Recently I made the statement to a colleague that compliance is not security and he got all up tight and disagreed with me. But even after our little debate it’s still truely my belief that although security and compliance are intertwined and compliance has driven companies to do much more security than they would have without it, compliance does not equal security. Here is how I explain the separation and what I would encourage you do at your own company.
How do we define security?
Security is an ever changing and unattainable goal that probably began when humans first battled for the availability to keep and retain life supporting resources such as food and water. Back then I imagine a big hairy man and woman guarding over the food they gathered the day before or the land with water on it. Today what we protect is more complex and consist of such things as money, intellectual property, goods, services etc. One thing that many of us tend to forget is that things we do in our lives and the jobs we have still equate to protecting our basic staples from the threat of having them taken away.
What is Compliance?
Compliance in the past was a simple process of checking that a family member were stationed appropriately to keep watch over our valuable goods. They would simply ensure that the person had the right amount of sleep, coffee or tea to keep them up if they had night duty, or the family would ensure they had something to wake them in the event one of the barn doors were to open or a host of other small things done to ensure we’d trigger a response. Compliance is basically a process of “checking” to see that we are doing what we know we ought to do.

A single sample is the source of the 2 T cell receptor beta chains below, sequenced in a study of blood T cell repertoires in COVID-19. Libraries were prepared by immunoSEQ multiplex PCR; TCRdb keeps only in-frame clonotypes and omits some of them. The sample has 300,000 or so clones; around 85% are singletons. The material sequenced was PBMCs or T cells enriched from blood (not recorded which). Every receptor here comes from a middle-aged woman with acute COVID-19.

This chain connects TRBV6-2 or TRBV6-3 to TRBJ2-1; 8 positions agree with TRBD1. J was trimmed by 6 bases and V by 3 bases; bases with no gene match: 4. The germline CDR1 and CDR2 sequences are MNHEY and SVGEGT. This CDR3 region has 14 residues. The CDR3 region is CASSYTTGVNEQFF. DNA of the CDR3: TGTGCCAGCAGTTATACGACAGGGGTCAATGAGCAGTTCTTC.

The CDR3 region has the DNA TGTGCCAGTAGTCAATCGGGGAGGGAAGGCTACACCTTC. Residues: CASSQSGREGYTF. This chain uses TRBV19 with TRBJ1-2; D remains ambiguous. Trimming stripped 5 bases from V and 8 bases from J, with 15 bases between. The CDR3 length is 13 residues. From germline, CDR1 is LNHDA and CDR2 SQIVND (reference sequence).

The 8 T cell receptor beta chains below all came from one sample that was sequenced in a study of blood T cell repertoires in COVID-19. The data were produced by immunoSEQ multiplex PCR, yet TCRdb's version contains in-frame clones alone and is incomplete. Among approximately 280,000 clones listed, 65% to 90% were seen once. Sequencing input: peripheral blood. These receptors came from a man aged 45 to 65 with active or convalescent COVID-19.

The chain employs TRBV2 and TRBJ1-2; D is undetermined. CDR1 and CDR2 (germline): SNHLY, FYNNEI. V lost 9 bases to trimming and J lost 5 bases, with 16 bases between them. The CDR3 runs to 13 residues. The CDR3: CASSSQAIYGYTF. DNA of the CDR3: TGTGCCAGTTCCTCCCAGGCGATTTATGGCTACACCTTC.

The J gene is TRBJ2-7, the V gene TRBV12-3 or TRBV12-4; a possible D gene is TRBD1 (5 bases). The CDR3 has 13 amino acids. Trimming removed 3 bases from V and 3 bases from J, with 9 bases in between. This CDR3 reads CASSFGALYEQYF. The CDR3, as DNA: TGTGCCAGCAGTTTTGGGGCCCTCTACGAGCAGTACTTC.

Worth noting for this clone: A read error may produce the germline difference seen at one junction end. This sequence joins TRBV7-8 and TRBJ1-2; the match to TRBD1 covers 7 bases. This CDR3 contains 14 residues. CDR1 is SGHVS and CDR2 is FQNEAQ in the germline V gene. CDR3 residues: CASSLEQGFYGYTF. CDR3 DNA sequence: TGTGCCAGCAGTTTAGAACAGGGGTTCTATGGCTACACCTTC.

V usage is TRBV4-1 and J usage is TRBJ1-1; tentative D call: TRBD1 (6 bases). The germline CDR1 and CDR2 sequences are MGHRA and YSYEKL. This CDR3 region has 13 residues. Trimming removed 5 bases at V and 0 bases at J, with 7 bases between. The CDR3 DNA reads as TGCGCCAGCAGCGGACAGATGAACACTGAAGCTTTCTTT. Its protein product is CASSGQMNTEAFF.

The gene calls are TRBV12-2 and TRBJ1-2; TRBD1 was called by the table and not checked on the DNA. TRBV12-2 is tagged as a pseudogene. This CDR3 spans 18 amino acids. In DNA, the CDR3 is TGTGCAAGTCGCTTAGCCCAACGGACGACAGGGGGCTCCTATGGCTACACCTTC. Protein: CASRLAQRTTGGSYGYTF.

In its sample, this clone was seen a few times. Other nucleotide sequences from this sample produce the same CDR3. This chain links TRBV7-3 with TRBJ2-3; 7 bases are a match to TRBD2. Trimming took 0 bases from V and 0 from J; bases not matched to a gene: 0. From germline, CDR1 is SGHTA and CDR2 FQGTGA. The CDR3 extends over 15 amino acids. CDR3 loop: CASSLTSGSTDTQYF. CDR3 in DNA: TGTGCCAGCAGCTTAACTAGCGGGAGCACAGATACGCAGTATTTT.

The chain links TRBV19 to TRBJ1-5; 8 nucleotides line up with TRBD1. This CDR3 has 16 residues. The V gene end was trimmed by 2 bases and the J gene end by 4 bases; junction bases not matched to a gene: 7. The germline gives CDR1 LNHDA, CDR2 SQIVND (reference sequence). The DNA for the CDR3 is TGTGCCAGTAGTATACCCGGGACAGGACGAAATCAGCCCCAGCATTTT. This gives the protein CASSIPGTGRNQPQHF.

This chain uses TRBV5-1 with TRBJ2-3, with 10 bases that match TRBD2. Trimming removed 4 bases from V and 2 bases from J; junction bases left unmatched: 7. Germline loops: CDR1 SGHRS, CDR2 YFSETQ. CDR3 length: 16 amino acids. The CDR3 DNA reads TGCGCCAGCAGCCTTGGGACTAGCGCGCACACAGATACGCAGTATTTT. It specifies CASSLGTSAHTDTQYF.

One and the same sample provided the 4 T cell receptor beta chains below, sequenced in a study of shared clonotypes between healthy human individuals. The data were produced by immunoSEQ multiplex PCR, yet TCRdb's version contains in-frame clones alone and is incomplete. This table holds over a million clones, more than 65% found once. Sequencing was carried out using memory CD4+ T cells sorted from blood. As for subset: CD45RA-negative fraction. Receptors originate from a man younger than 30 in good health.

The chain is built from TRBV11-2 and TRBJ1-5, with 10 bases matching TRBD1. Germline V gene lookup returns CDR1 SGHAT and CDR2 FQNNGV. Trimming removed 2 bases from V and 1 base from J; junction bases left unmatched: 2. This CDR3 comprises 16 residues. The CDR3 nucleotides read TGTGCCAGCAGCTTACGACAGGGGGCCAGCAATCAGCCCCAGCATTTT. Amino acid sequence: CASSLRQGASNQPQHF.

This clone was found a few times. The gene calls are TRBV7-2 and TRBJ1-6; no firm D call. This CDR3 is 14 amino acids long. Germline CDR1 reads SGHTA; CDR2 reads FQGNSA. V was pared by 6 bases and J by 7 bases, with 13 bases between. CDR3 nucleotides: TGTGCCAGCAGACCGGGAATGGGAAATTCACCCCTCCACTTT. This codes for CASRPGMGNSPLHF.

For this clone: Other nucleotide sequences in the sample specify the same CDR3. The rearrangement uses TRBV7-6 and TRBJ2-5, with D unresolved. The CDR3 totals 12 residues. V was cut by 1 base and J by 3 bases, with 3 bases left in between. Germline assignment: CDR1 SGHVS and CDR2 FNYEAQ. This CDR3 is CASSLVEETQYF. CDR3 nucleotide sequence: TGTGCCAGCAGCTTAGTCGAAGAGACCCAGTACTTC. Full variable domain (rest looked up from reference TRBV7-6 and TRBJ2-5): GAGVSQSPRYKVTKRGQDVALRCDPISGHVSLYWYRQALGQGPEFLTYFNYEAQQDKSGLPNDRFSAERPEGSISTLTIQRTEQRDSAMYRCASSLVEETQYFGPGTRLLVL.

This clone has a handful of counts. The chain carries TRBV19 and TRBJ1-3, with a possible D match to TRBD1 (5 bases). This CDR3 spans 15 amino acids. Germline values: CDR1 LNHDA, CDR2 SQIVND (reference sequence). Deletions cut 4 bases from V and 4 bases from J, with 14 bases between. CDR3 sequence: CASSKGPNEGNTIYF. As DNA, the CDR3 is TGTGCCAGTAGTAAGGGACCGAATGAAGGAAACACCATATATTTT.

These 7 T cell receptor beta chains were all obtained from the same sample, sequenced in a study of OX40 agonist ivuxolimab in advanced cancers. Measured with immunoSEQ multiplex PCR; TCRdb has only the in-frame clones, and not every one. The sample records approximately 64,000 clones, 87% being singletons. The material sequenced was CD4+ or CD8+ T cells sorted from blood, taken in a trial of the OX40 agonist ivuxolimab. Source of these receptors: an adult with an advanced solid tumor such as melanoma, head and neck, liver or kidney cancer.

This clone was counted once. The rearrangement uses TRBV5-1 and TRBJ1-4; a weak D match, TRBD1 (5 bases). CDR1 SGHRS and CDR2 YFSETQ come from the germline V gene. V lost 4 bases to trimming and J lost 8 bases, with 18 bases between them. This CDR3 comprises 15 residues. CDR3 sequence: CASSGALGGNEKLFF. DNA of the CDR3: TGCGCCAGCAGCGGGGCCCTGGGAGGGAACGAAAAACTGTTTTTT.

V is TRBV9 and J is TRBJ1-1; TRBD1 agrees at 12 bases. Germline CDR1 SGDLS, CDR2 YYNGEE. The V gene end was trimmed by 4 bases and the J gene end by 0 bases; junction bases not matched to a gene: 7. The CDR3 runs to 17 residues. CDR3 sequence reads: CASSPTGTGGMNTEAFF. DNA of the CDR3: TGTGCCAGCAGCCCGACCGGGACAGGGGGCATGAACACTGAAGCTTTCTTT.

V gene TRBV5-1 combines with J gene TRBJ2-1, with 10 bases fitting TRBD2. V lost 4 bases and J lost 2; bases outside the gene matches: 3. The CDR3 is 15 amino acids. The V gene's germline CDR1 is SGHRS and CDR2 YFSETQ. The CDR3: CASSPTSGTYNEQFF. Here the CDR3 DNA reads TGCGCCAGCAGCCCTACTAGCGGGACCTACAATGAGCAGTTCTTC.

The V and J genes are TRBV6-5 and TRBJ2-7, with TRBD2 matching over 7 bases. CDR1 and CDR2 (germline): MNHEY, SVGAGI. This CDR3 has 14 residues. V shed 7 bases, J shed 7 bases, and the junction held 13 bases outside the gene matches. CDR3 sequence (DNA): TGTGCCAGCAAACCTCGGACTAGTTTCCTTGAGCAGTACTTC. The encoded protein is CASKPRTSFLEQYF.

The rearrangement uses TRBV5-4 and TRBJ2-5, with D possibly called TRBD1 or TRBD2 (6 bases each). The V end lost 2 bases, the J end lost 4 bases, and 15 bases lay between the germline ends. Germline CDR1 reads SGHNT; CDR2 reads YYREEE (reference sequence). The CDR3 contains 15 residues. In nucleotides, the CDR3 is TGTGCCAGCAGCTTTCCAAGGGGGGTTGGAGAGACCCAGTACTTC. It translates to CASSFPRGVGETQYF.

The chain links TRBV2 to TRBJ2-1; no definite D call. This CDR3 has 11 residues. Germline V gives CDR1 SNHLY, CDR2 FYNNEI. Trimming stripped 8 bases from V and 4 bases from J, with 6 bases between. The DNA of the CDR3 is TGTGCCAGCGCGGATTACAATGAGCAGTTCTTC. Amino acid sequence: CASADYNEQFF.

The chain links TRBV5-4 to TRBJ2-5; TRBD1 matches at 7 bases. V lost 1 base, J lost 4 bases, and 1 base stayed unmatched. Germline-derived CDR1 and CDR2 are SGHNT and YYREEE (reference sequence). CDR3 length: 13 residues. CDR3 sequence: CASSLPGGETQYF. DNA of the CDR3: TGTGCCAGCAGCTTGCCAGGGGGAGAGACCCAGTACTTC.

Why is security not compliance?
The fact is the family could ensure that all the protections were in place and that the right person were out guarding the fort but meanwhile someone could be digging under the ground right past the guard or hiding behind a bush and moving it closer to the food each time the guard looked away. Compliance sets the BASIC known mechanisms of protection, what compliance does not do is protect against the unknown or the “being discovered” through active research. So my advice to all the security practitioners out there is sure comply…. but then focus on security and create for yourself what I call “natural compliance”, the act of being ahead of the game. Cutting edge security requires that you go beyond the known and invest in technologies that will protect you even if not required by a law or regulation or policy. That my friends is how I make the distinction between security and compliance.